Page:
Demonstrators run away from tear gas during a gathering in solidarity with university students in Istanbul. Reuters
Turkey's president has rebuffed US and European criticism of his government’s handling of weeks-long demonstrations at a top Istanbul university as he has ordered the establishment of two new departments in the country’s most prestigious university, which has been rocked by weeks of protests.
President Recep Tayyip Erdogan’s decision, published in the Official Gazette Saturday, says law and communications faculties are to be launched in Bogazici University.
Erdogan also vowed to show "no mercy” to protesters who use violence, and reiterated his determination not to allow the demonstrations spiral into mass anti-government protests like those that rocked the country in 2013.
Turkey's President Recep Tayyip Erdogan speaks during an event. File photo
He accused his political opponents of being behind a month of student protests rattling his 18-year rule.
Erdogan and other government officials drew condemnation over the security forces' often heavy-handed handling of the demonstrations and using anti-LGBT rhetoric to decry the protests, after an artwork depicting Islam’s most holiest site with LGBT flags was displayed at the university, according to The Associated Press.
Students and faculty members at Bogazici University have been demonstrating in protest of Erdogan’s Jan. 1 appointment as rector of an academic with links to his ruling party. They have been calling on rector Melih Bulu to step down and for the university to be allowed to select its own president.
A woman reacts as riot police officers detain a student during a protest in Ankara, Turkey, on Friday. Burhan Ozbilici/AP
Some of the protests have led to clashes with police, resulting in hundreds of arrests — although most of the detainees were later released. Protests have been staged in the capital, Ankara, as well as Izmir and other cities in support of the Bogazici students.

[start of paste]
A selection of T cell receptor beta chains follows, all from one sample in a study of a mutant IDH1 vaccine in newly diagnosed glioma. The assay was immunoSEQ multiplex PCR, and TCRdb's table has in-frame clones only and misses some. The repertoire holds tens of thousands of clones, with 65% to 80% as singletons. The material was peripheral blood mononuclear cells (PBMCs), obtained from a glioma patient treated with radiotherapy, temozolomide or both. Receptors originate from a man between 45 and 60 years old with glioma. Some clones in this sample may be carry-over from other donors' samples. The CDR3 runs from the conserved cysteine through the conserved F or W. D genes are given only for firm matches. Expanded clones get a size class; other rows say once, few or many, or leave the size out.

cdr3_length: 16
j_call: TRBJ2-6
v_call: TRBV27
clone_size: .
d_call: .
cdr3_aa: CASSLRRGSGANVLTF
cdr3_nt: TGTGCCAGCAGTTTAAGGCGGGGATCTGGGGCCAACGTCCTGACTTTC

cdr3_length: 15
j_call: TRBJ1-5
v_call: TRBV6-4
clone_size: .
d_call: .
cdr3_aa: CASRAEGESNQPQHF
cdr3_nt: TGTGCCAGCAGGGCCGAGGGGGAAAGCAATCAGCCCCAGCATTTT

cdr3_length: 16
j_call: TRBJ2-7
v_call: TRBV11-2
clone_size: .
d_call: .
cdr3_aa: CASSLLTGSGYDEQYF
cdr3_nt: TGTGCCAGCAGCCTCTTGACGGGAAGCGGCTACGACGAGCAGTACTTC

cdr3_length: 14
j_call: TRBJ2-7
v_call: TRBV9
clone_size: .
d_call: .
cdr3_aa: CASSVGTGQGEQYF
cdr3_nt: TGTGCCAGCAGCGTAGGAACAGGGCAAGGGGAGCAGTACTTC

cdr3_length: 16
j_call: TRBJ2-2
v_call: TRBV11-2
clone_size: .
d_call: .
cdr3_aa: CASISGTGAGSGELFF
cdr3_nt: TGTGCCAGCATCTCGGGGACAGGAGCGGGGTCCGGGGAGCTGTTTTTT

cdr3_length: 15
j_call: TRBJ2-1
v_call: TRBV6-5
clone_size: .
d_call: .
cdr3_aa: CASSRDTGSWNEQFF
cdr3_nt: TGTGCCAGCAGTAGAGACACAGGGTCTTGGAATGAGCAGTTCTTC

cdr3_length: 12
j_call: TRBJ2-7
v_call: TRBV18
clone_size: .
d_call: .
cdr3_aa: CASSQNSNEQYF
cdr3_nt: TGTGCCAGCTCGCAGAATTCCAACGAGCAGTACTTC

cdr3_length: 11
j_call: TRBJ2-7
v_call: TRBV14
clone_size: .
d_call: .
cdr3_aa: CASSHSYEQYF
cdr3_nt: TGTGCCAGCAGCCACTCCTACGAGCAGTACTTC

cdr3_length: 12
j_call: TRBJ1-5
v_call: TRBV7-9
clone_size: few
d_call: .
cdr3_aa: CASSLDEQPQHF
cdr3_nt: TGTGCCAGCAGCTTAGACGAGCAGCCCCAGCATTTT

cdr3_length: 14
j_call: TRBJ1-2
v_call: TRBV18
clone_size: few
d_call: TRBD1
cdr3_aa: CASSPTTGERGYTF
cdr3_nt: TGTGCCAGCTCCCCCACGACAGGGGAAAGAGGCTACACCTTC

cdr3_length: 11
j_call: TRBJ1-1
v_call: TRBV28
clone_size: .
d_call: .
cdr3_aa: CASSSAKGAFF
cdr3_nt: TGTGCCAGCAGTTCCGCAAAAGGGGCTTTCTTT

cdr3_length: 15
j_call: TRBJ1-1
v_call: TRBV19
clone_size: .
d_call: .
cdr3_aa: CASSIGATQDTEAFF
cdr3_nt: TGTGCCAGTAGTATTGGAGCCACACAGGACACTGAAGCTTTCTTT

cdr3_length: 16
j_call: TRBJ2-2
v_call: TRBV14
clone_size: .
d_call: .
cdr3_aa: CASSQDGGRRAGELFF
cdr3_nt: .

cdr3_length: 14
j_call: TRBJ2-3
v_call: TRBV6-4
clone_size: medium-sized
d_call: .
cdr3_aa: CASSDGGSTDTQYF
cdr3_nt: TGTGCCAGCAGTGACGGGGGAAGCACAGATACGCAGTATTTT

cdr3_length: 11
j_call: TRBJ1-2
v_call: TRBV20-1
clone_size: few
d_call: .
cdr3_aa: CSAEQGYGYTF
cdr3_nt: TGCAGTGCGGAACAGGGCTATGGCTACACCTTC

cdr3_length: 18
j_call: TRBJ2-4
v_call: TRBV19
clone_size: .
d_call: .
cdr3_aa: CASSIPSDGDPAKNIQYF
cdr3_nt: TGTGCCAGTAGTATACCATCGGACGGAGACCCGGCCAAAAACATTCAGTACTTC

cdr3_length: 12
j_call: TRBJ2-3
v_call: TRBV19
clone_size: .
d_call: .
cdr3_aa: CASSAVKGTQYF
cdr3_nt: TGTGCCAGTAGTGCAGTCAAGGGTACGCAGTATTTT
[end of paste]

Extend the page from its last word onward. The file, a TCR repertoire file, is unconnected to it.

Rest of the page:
Speaking to reporters as he left a mosque following traditional Friday prayers, Erdogan rejected criticism from the US and from EU officials.
"I will say this to America: aren’t you ashamed of the incidents in the United States before the elections?” Erdogan said, in refence to the violence on Capitol Hill. "Racism went over the roof,” he continued, alluding to anti-racism protests that swept the US last year.
He also called on France to "sort out” protests by the yellow vest movement which has been calling for economic justice.
Turkish riot police block a street during a protest in Ankara. AFP
Police have detained hundreds of demonstrators at the university and in solidarity protests elsewhere, some taken away following raids of their homes. Most were later released.
Top government officials have said terrorist groups are provoking the protests, and Erdogan has called the protesting students terrorists.Officials from the United States, the United Nations and the European Union have criticized Turkey’s handling of the protests as well as a series of homophobic comments that were made by Erdogan and other officials while denouncing the demonstrations.
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